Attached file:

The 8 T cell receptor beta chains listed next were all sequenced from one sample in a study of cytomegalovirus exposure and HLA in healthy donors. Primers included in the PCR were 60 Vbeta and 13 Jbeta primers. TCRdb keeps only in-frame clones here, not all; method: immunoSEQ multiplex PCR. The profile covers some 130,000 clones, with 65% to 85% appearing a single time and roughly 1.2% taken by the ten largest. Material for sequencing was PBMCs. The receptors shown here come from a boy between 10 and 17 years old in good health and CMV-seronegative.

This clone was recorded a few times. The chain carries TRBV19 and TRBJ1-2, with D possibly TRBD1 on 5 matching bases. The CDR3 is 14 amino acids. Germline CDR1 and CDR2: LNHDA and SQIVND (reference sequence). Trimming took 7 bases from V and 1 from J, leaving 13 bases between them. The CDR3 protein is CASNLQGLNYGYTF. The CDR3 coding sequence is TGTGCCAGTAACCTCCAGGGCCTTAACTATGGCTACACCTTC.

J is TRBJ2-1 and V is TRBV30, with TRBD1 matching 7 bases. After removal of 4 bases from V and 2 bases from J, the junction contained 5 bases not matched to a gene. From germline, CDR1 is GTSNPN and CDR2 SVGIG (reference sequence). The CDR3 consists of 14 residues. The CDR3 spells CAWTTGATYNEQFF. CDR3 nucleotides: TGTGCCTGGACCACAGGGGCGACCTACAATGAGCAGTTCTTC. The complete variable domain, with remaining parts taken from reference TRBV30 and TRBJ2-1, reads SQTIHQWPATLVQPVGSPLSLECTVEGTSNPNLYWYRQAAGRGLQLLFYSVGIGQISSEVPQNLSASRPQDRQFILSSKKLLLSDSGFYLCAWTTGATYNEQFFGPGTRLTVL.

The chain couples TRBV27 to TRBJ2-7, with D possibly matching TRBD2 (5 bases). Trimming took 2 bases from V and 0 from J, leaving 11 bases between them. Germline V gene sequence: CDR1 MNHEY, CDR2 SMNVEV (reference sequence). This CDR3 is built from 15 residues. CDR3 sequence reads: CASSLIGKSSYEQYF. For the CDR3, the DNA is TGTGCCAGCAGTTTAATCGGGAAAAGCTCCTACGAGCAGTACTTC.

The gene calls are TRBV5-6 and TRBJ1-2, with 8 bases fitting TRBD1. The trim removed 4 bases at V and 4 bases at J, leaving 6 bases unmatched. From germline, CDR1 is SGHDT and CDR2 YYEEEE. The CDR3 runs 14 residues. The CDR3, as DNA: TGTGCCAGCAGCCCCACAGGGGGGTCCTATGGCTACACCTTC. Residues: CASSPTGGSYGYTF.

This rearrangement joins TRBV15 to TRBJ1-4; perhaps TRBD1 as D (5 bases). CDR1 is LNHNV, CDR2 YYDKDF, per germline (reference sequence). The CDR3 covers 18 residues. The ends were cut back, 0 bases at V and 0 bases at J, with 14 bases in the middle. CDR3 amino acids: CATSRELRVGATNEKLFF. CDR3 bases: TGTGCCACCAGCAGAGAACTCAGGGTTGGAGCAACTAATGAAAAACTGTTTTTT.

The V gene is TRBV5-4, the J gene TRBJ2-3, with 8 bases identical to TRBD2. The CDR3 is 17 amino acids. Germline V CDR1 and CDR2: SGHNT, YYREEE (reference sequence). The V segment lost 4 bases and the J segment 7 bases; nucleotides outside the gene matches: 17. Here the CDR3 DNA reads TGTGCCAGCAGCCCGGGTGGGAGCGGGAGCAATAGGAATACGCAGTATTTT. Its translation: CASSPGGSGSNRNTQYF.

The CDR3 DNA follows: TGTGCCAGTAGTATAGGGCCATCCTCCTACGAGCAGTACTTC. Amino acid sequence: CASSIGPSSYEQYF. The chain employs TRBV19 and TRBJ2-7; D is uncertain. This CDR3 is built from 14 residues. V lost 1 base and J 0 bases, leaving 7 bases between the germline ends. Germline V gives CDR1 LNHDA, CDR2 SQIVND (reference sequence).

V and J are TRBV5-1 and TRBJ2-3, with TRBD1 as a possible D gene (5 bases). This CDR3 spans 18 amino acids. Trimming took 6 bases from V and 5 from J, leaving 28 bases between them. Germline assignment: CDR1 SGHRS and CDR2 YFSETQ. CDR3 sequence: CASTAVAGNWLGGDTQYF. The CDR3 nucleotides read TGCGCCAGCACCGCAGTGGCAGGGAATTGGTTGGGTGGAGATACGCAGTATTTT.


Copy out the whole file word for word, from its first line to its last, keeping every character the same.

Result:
The 8 T cell receptor beta chains listed next were all sequenced from one sample in a study of cytomegalovirus exposure and HLA in healthy donors. Primers included in the PCR were 60 Vbeta and 13 Jbeta primers. TCRdb keeps only in-frame clones here, not all; method: immunoSEQ multiplex PCR. The profile covers some 130,000 clones, with 65% to 85% appearing a single time and roughly 1.2% taken by the ten largest. Material for sequencing was PBMCs. The receptors shown here come from a boy between 10 and 17 years old in good health and CMV-seronegative.

This clone was recorded a few times. The chain carries TRBV19 and TRBJ1-2, with D possibly TRBD1 on 5 matching bases. The CDR3 is 14 amino acids. Germline CDR1 and CDR2: LNHDA and SQIVND (reference sequence). Trimming took 7 bases from V and 1 from J, leaving 13 bases between them. The CDR3 protein is CASNLQGLNYGYTF. The CDR3 coding sequence is TGTGCCAGTAACCTCCAGGGCCTTAACTATGGCTACACCTTC.

J is TRBJ2-1 and V is TRBV30, with TRBD1 matching 7 bases. After removal of 4 bases from V and 2 bases from J, the junction contained 5 bases not matched to a gene. From germline, CDR1 is GTSNPN and CDR2 SVGIG (reference sequence). The CDR3 consists of 14 residues. The CDR3 spells CAWTTGATYNEQFF. CDR3 nucleotides: TGTGCCTGGACCACAGGGGCGACCTACAATGAGCAGTTCTTC. The complete variable domain, with remaining parts taken from reference TRBV30 and TRBJ2-1, reads SQTIHQWPATLVQPVGSPLSLECTVEGTSNPNLYWYRQAAGRGLQLLFYSVGIGQISSEVPQNLSASRPQDRQFILSSKKLLLSDSGFYLCAWTTGATYNEQFFGPGTRLTVL.

The chain couples TRBV27 to TRBJ2-7, with D possibly matching TRBD2 (5 bases). Trimming took 2 bases from V and 0 from J, leaving 11 bases between them. Germline V gene sequence: CDR1 MNHEY, CDR2 SMNVEV (reference sequence). This CDR3 is built from 15 residues. CDR3 sequence reads: CASSLIGKSSYEQYF. For the CDR3, the DNA is TGTGCCAGCAGTTTAATCGGGAAAAGCTCCTACGAGCAGTACTTC.

The gene calls are TRBV5-6 and TRBJ1-2, with 8 bases fitting TRBD1. The trim removed 4 bases at V and 4 bases at J, leaving 6 bases unmatched. From germline, CDR1 is SGHDT and CDR2 YYEEEE. The CDR3 runs 14 residues. The CDR3, as DNA: TGTGCCAGCAGCCCCACAGGGGGGTCCTATGGCTACACCTTC. Residues: CASSPTGGSYGYTF.

This rearrangement joins TRBV15 to TRBJ1-4; perhaps TRBD1 as D (5 bases). CDR1 is LNHNV, CDR2 YYDKDF, per germline (reference sequence). The CDR3 covers 18 residues. The ends were cut back, 0 bases at V and 0 bases at J, with 14 bases in the middle. CDR3 amino acids: CATSRELRVGATNEKLFF. CDR3 bases: TGTGCCACCAGCAGAGAACTCAGGGTTGGAGCAACTAATGAAAAACTGTTTTTT.

The V gene is TRBV5-4, the J gene TRBJ2-3, with 8 bases identical to TRBD2. The CDR3 is 17 amino acids. Germline V CDR1 and CDR2: SGHNT, YYREEE (reference sequence). The V segment lost 4 bases and the J segment 7 bases; nucleotides outside the gene matches: 17. Here the CDR3 DNA reads TGTGCCAGCAGCCCGGGTGGGAGCGGGAGCAATAGGAATACGCAGTATTTT. Its translation: CASSPGGSGSNRNTQYF.

The CDR3 DNA follows: TGTGCCAGTAGTATAGGGCCATCCTCCTACGAGCAGTACTTC. Amino acid sequence: CASSIGPSSYEQYF. The chain employs TRBV19 and TRBJ2-7; D is uncertain. This CDR3 is built from 14 residues. V lost 1 base and J 0 bases, leaving 7 bases between the germline ends. Germline V gives CDR1 LNHDA, CDR2 SQIVND (reference sequence).

V and J are TRBV5-1 and TRBJ2-3, with TRBD1 as a possible D gene (5 bases). This CDR3 spans 18 amino acids. Trimming took 6 bases from V and 5 from J, leaving 28 bases between them. Germline assignment: CDR1 SGHRS and CDR2 YFSETQ. CDR3 sequence: CASTAVAGNWLGGDTQYF. The CDR3 nucleotides read TGCGCCAGCACCGCAGTGGCAGGGAATTGGTTGGGTGGAGATACGCAGTATTTT.